Too many businesses just look at the headline line rental charges and discounts, and don’t analyse or model the more complex areas like roaming, excess data charges or UK to international calling. So guess what? That’s where the mobile networks hide their margin and nasty conditions that most don’t spot. And if your analysis doesn’t model different data usage and roaming scenarios, then the risk of overpaying jumps significantly.
What’s more, did you know that many mobile networks link parts of their agreement to online terms and conditions, which they can change over the term of the agreement without notice. For example they can re-categorise which zone a country sits in for roaming, increase the charges for usage that is not specifically stated in your agreement and even amend how CPI inflation changes are applied. Ignore this type of detail at your own peril.
Technology funds make no sense
If your mobile agreement includes a mobile device technology fund that you can use to buy devices then beware! When mobile phones cost £100 and a typical airtime bill was £20 per month for a connection, then it made sense to include the phone cost in the plan over 24 months. However, now that the airtime element is just £10 pm (or often less) and corporate smartphones commonly range from £250 – £600, then what is the point in trying to fund that device by artificially increasing the cost of your airtime bill by an additional £10 – £30 pm over 2 years?
A business iPhone can easily last 2-3 years and it’s rare that all phones need to be replaced at the same time, and wouldn’t you want choice when it comes to sourcing phones and associated support for those phones?
If you take a technology fund, you remove that choice. So, having a low monthly airtime bill and then purchasing phones as and when they are really needed makes more sense (in my opinion). Those phones can still be easily financed at low cost through leasing, residual value leasing or even a subscription model, if you don’t want the upfront capex costs, however all of those models are totally transparent – you pay for what you get.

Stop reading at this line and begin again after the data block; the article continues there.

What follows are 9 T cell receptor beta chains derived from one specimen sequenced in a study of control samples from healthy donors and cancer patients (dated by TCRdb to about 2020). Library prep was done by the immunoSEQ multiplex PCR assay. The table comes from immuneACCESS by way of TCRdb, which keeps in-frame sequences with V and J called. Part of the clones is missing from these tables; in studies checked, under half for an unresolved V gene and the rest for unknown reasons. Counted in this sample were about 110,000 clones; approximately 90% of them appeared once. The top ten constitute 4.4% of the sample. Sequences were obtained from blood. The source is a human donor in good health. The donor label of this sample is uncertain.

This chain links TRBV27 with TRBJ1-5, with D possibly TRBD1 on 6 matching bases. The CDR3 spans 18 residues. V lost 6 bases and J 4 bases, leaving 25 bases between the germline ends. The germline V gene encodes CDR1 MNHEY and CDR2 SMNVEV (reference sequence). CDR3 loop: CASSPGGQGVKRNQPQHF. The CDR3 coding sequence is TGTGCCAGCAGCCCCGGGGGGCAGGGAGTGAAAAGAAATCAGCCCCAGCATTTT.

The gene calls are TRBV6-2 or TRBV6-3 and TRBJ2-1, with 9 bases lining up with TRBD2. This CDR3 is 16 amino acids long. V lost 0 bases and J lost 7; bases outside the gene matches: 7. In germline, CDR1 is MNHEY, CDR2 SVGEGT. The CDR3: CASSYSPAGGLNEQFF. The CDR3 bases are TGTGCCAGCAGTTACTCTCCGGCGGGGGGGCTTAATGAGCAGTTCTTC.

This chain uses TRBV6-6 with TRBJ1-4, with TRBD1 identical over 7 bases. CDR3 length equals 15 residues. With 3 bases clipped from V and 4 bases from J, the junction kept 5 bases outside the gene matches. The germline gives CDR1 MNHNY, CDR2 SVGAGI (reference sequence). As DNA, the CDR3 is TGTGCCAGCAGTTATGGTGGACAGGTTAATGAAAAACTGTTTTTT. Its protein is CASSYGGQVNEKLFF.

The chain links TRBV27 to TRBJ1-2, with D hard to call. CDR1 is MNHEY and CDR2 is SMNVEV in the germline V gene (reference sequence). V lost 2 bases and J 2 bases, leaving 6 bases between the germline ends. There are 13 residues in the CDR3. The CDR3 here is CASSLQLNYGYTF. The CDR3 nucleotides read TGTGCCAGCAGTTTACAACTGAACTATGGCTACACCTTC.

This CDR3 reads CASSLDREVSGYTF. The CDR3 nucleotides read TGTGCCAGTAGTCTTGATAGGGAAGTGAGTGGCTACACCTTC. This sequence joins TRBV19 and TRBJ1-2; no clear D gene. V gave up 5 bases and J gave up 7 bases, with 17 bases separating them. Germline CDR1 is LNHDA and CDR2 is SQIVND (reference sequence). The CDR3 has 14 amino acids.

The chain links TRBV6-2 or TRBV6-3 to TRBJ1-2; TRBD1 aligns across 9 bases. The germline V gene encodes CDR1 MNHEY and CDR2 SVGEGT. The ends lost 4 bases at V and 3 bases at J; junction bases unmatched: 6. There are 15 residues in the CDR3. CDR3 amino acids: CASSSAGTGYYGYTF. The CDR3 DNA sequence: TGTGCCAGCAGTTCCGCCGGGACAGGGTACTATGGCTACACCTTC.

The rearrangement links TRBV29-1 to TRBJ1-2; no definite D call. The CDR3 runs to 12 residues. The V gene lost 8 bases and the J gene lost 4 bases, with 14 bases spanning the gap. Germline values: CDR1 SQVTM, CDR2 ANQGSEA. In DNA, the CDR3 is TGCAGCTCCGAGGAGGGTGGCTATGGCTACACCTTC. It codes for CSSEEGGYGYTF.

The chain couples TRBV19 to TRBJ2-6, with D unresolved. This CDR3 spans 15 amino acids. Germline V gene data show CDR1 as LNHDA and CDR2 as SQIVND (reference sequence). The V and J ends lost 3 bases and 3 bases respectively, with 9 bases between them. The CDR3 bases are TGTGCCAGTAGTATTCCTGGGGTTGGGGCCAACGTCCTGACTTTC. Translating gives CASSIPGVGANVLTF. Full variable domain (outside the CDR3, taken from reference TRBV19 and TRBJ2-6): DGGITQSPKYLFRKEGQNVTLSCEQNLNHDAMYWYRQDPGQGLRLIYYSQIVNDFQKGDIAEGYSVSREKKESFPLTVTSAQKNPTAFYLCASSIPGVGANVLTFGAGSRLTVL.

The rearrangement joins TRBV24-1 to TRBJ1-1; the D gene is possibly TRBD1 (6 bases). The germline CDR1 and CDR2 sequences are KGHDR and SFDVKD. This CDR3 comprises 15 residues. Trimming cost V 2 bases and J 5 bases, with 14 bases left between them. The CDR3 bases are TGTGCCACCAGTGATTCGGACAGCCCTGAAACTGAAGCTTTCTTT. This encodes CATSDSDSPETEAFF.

This will be unpopular for many to hear, however, tech funds are simply unregulated loans by your mobile network that create hidden pools of cash, that IT teams can use to completely bypass procurement processes. These tech funds can only be used with your network to buy phones at prices that you have no control over. They therefore remove pricing competition, they often never cover the real cost of replacing all business devices anyway, and as they are funded through increased spend commitments and by inflating rental and usage charges, they often work out more expensive than separating device and network purchases.
Ask yourself, if a mobile network is going to give you £100,000 upfront to buy phones, are they going to take a big risk that they don’t recover that money or are they going to ensure that they always make a positive return? Tech funds nearly always lead to overspending, it’s just hidden from procurement and finance teams.
Want to rethink mobile cost management and procurement?
From revisiting BYOD policies to validating and analysing monthly invoices there are dozens of different ways that procurement and finance teams can help IT to reduce mobile costs and negotiate better and more flexible contracts. This articles just scratches the surface. Having an expert on your side when looking at your next mobile contract can also help, so if you’re interested in slashing your mobile costs by 20-30% or more then please do get in touch!